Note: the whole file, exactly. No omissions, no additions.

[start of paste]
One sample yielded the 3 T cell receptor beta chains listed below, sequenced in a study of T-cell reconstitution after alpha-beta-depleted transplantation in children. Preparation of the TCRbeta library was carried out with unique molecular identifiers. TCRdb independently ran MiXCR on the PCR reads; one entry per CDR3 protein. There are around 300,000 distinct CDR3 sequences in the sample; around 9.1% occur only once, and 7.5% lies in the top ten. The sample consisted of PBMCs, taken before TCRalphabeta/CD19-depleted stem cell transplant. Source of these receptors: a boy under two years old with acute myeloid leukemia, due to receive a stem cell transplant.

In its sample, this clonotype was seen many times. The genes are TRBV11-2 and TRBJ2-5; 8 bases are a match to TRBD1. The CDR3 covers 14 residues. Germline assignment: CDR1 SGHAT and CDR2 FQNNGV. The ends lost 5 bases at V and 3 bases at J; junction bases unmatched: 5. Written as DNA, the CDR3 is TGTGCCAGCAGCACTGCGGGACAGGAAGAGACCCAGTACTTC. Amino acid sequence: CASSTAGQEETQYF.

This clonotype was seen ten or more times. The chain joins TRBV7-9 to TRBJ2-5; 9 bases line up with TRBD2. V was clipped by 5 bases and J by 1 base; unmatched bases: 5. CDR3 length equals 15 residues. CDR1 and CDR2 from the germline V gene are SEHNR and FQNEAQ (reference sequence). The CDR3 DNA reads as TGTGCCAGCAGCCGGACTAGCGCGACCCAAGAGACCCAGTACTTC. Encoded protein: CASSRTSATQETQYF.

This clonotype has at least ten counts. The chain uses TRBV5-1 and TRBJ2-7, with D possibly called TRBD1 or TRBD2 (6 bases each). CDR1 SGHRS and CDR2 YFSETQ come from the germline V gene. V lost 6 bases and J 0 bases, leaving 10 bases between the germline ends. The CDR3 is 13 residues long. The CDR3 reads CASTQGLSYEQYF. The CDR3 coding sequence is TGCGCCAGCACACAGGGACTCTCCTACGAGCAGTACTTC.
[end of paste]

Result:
One sample yielded the 3 T cell receptor beta chains listed below, sequenced in a study of T-cell reconstitution after alpha-beta-depleted transplantation in children. Preparation of the TCRbeta library was carried out with unique molecular identifiers. TCRdb independently ran MiXCR on the PCR reads; one entry per CDR3 protein. There are around 300,000 distinct CDR3 sequences in the sample; around 9.1% occur only once, and 7.5% lies in the top ten. The sample consisted of PBMCs, taken before TCRalphabeta/CD19-depleted stem cell transplant. Source of these receptors: a boy under two years old with acute myeloid leukemia, due to receive a stem cell transplant.

In its sample, this clonotype was seen many times. The genes are TRBV11-2 and TRBJ2-5; 8 bases are a match to TRBD1. The CDR3 covers 14 residues. Germline assignment: CDR1 SGHAT and CDR2 FQNNGV. The ends lost 5 bases at V and 3 bases at J; junction bases unmatched: 5. Written as DNA, the CDR3 is TGTGCCAGCAGCACTGCGGGACAGGAAGAGACCCAGTACTTC. Amino acid sequence: CASSTAGQEETQYF.

This clonotype was seen ten or more times. The chain joins TRBV7-9 to TRBJ2-5; 9 bases line up with TRBD2. V was clipped by 5 bases and J by 1 base; unmatched bases: 5. CDR3 length equals 15 residues. CDR1 and CDR2 from the germline V gene are SEHNR and FQNEAQ (reference sequence). The CDR3 DNA reads as TGTGCCAGCAGCCGGACTAGCGCGACCCAAGAGACCCAGTACTTC. Encoded protein: CASSRTSATQETQYF.

This clonotype has at least ten counts. The chain uses TRBV5-1 and TRBJ2-7, with D possibly called TRBD1 or TRBD2 (6 bases each). CDR1 SGHRS and CDR2 YFSETQ come from the germline V gene. V lost 6 bases and J 0 bases, leaving 10 bases between the germline ends. The CDR3 is 13 residues long. The CDR3 reads CASTQGLSYEQYF. The CDR3 coding sequence is TGCGCCAGCACACAGGGACTCTCCTACGAGCAGTACTTC.